"I am a hard worker with lots of experience in content management.  I've managed content on a weekly basis for one year at Content Management LLC. and for two years at Content Dynamics Industries, Inc.  I have been instrumental in increasing productivity over five percent in..."

Asleep yet?  Yeah, don't be like that.  Hopefully, you got into the humanities to be creative.  Sometimes its valuable to take a risk to stand out.  Don't go off the deep end and be unprofessional.  But the people who do the hiring at cultural institutions are looking through stacks of identical cover-letters and resumes.  All of them have the same two to five years experience in "whatever" that you do.  Hiring managers hate reading those letters just as much as you hate writing them.  Sometimes it's okay to make a high risk, high reward move.  Take for example this:

The job was for the Civil War Trust, a group of people almost certainly familiar with the mammoth Ken Burns documentary "The Civil War."  One hour of late-night video editing later I had a short and ridiculous parody of Burns' style which served as a fun addendum to my traditional cover letter.  I submitted it at midnight and by eight-o'clock the next morning I had the interview.  High risk, high reward.

Lesson 4: Be personable. 

Not you...Right?
Jokes aside, you could not ask for a better advisor than Larry Cebula.  He works like hell to get his students employed in their fields and is tireless in the networking that requires.  Indeed your graduate advisor and other professors can be an incredible support system when looking for work.  But all of that is dependent on you not being a jerk.  

Some common jerk moves:  Acting childish and raising your voice.  Getting mad about little issues and burning bridges.  Showing absolutely no interest in them as human beings and demanding all attention be on yourself.  Treating professors like they are your servants.  The list goes on.  Always remember that these people can be your colleagues and friends after school ends.  Act like it.

Another pro-tip:  Dress for the job you want.  Not the job you have.  It pays off in spades to show some appreciation for the fact that other people are forced to look at you.

Lesson 5: Have some ambition, but be smart about it.

The future is bright!
The "millennial" generation is positively drowning in cynicism.  While our parents and grandparents imagined a glorious future in outer space and flying skateboards, our generation is focused on predicting how civilization will collapse, whether it be zombies, super-volcanoes or something else.  It's important to stay positive.  Government institutions, historical societies, archives, libraries, museums, journalism, think-tanks, publishing etc. etc.  All of these and more are open to you with a simple MA or less.

My humanities story has taken me from a small suburb of Detroit to the Library of Congress and eventually the  U.S. State Department.  There are literally thousands of great opportunities for people with our weird interests.  Very few of them will involve teaching students at research universities.  But that should not stop you from doing something you'll love.   You might even like where you end up better than you would have liked being a college professor.  Because again, you aren't going to be that.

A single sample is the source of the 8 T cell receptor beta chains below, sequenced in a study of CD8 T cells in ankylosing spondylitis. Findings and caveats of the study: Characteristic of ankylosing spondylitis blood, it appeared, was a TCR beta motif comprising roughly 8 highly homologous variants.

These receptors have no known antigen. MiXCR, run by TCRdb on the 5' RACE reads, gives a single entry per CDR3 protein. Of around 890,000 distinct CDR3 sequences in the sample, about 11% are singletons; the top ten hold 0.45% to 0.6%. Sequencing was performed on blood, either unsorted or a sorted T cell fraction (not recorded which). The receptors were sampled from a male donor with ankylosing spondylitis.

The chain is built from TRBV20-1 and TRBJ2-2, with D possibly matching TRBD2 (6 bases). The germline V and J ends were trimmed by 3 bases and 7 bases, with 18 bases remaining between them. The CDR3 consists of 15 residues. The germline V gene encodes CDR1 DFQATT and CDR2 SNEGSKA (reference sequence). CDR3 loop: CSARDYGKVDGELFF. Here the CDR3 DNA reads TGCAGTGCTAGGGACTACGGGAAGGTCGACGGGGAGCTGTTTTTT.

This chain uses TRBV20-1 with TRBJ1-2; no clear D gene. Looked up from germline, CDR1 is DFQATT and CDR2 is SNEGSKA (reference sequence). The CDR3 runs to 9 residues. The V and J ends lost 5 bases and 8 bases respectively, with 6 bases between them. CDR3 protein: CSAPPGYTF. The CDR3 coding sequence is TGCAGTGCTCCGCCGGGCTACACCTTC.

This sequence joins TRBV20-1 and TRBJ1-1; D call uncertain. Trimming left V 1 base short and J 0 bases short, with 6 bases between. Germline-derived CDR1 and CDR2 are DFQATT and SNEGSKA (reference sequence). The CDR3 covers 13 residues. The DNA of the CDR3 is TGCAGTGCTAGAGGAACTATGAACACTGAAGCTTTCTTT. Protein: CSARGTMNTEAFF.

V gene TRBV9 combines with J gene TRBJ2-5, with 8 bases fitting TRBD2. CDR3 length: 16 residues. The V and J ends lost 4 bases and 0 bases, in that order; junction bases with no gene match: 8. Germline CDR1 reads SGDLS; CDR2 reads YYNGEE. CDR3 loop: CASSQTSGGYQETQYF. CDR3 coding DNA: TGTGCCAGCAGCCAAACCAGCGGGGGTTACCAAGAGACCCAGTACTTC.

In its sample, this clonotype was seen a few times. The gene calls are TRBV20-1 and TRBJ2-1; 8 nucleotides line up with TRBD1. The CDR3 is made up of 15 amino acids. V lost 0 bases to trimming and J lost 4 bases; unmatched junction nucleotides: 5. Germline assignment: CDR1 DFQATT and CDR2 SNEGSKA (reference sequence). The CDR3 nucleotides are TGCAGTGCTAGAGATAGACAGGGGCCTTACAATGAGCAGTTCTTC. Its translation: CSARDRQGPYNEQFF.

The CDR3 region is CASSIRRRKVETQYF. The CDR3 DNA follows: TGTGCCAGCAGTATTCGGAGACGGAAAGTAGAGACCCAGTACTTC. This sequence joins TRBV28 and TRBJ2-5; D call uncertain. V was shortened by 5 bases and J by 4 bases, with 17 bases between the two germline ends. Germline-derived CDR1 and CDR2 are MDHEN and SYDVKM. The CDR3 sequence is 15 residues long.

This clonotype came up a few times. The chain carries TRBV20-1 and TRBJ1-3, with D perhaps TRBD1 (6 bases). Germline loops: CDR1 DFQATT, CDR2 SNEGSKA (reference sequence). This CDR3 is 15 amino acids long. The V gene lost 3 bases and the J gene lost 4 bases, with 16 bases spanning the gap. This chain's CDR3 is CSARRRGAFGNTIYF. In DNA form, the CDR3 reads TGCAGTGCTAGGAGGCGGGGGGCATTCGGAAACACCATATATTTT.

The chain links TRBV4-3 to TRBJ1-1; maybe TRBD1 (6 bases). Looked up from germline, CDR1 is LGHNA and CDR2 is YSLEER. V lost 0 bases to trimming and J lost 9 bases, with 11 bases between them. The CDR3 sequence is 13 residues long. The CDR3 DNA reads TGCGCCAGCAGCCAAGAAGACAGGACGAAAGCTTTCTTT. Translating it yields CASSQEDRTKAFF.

Some Resources for the Humanities Job Seeker:

  • USAjobs - Yes, it may be a black hole where resumes go to die, but its essentially the only way to get direct federal employment.  And it is possible to get responses.  Write a very good resume with their resumebuilder app.  If you can find any way to justify making yourself an "expert" in every question a position asks, do it.  Do not lie.  But really think hard about it.  Every Library of Congress, Smithsonian, or NARA job might get 400+ applications.  At least 50 will have veterans preference.  You have to really stand out to get passed the folks at the Office of Personnel Management.   Make use of the Saved Searches feature: "National Archives," "Library of Congress," "Historian," "Archives," "writer," etc.  Check daily.  These change fast.   Dont put off applying.  They  will sometimes end an open period early.  
  • Code4lib - For those with library science and archival experience as well as some tech savvy.  
  • American Library Association Job List - All of these will say "MLS required."  Ignore that.  If you have the skills, demonstrate them with your application.  I've met librarians in the federal government with backgrounds in archaeology, medieval studies, computer science etc. etc.    Can't win if you don't play.  
  • H-Net - For general discouragement.  Try looking up your area of expertise in the location you want to work in.  Cry.  But dont worry.  You are going to be fine.  Especially if you take my sage advice.  If you see that list and think, "Gee, there are so many professor jobs!"  Remember that every job posting will have hundreds of applicants, many are not tenure track, and that site is literally global.  
  • AdjunctNation - For those who have taken the dark path of the adjunct.  Some people just have to teach.  If you are one of those, the best approach may be the old fashioned style.  Every community college gets a stack of adjunct applications.  Go there personally, meet the head of the department during his/her office hours.  Hand them your packet (syllabi, CV, etc.) personally.  If he/she likes you, it may get you to the top of the pile when they need someone to teach a course.  Also, professors in your department will often know professors in other schools.  Don't be afraid to ask for an introduction.  Remember, this path lacks security and basic benefits.  You spouse or partner better have a great job and be cool with you making less than a fry-cook at McDonald's.